The omni-channel or multi-channel consumer is here to stay and retailers have a choice – either threaten customers so they never return to your store again or embrace the mobile-assisted shopper and get creative. Toys R Us plans to embrace the mobile shopper this holiday season with what they believe is a winning formula - strong in-store experience and a successful Internet business. In fact, the company says there are “81 different ways we can get product to the customer.” Good thing, because when it comes to toys , no parent wants to see OUT OF STOCK on their computer screen – especially during the holiday season.

Savvy retailers are busy enhancing the in-store experience, offering free Wi-Fi to make the information shoppers are seeking available and creating in-store exclusives. They’re finding that shoppers linger longer and the data collected is helping with future targeting and special offers via mobile coupons – and they've joined the chorus of “We Love Showrooming!”

Beverly Macy is author, educator, and thought leader in social and digital business and a frequent contributor to Say Daily . She is also the author of The Power of Real-Time Social Media Marketing and the host of Social Media Radio .

Say Media is a digital publishing company that creates amazing media brands. Through its technology platform and media services, Say enables its portfolio of independent content creators to build passionate communities around key consumer interest areas such as Style, Living, Food and Tech. For more information visit www.saymedia.com.

Read all Say Media's MediaBizBloggers commentaries at Say Daily.

Check us out on Facebook at MediaBizBloggers.com
Follow our Twitter updates at @MediaBizBlogger

The opinions and points of view expressed in this commentary are exclusively the views of the author and do not necessarily represent the views of MediaBizBloggers.com management or associated bloggers. MediaBizBloggers is an open thought leadership platform and readers may share their comments and opinions in response to all commentaries.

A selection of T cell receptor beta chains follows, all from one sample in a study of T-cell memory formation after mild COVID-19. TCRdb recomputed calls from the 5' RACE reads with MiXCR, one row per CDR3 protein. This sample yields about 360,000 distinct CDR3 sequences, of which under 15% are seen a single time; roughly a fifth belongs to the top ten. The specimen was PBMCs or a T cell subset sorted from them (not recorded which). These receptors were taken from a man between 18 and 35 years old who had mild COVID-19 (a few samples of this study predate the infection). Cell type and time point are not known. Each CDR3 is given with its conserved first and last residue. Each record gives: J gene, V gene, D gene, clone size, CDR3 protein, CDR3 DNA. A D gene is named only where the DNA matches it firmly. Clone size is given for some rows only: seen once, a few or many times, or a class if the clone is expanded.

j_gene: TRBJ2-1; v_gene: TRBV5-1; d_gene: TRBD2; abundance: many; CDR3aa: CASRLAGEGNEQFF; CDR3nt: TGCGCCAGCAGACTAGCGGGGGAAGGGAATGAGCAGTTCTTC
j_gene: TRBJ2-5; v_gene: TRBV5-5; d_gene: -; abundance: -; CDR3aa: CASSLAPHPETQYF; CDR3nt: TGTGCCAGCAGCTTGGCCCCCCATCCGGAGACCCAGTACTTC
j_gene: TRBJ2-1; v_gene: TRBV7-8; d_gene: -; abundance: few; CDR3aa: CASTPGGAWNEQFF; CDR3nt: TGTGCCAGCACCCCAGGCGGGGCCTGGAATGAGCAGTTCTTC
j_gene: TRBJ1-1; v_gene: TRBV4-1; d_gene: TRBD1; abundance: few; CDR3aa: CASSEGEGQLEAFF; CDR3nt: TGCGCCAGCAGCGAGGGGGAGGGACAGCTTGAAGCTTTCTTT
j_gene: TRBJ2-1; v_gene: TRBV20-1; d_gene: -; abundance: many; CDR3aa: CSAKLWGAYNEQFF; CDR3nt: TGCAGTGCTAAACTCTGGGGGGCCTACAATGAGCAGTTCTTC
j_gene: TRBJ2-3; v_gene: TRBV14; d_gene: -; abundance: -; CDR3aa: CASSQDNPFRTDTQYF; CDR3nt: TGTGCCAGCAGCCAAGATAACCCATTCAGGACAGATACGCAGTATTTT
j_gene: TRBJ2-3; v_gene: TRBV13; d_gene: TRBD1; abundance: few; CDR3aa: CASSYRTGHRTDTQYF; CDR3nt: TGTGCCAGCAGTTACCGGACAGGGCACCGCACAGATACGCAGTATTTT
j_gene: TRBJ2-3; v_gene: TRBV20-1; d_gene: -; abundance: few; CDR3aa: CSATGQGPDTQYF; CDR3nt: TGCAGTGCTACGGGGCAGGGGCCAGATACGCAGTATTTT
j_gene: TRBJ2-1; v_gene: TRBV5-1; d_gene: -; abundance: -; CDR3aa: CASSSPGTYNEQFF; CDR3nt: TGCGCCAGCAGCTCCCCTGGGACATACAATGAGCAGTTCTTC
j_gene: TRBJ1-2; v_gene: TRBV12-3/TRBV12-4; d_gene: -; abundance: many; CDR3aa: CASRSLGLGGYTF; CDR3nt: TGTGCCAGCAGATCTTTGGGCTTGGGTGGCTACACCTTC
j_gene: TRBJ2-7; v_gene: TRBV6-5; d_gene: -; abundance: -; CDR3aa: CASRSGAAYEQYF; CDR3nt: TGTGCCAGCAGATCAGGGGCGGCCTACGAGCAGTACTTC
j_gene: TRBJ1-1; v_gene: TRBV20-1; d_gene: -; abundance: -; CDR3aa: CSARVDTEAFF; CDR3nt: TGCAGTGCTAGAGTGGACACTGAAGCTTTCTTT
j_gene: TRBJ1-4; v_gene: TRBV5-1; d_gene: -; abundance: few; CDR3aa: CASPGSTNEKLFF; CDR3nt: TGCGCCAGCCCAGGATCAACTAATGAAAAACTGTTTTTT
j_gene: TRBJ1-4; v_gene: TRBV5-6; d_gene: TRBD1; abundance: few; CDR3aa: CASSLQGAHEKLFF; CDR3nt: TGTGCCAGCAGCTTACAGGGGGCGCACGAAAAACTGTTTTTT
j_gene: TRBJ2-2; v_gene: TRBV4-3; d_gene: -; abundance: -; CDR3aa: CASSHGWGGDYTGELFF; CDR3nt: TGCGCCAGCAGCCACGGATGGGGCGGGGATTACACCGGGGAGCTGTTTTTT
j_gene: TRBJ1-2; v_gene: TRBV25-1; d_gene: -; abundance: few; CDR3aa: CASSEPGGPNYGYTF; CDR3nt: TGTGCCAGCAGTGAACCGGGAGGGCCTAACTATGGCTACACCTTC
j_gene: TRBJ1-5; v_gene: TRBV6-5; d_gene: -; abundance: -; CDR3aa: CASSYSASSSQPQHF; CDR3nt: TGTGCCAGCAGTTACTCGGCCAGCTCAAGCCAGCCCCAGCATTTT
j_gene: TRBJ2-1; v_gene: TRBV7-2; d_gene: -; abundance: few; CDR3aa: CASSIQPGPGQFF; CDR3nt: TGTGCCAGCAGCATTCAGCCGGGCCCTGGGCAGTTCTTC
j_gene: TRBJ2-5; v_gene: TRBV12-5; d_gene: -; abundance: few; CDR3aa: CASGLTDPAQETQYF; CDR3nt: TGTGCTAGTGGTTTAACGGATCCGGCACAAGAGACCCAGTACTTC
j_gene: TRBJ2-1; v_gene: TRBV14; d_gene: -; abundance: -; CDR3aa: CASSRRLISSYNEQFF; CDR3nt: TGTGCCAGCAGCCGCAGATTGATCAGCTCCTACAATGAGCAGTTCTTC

add this social bookmark link

0 Comments
Post a Comment










Commentary Archives

July 2015
June 2015
May 2015
April 2015
March 2015
February 2015
January 2015
December 2014
November 2014
October 2014
September 2014
August 2014

See all Archived Material

MediaVillage.com

Video of the Week: Fuse Brings Transcendent to TCA
As ever, one never really knows what’s coming next during a typical day at a Television Critics Association tour – especially during the cable portion. Case in point: The grand finale to the many presentations on Friday was a party thrown by Fuse that proved once again that a smallish network largely off the radar of most critics can break right through and be noticed at this twice-annual event. The Fuse bash topped off a day of memorable panels for such well-received offerings as BBC America’s new adventure series “The Last Kingdom” (from “Downton Abbey” producer Gareth Neame); Starz’ upcoming horror action series “Ash vs. Evil Dead” (instantly one of the most talked about new series of the tour) and dramatic limited series “Flesh and Bone” (about a young woman who joins a prestigious ballet company in New York City); the IFC comedies “Gigi Does It” (starring David Krumholtz of “Numb3rs” as a 70-year-old widow and grandmother) and “Documentary Now!” (a series created by Fred Armisen, Bill Hader and Seth Meyers starring Armisen and Hader that will consist of parodies of well-known documentaries), and AMC’s breathlessly anticipated “Fear the Walking Dead.”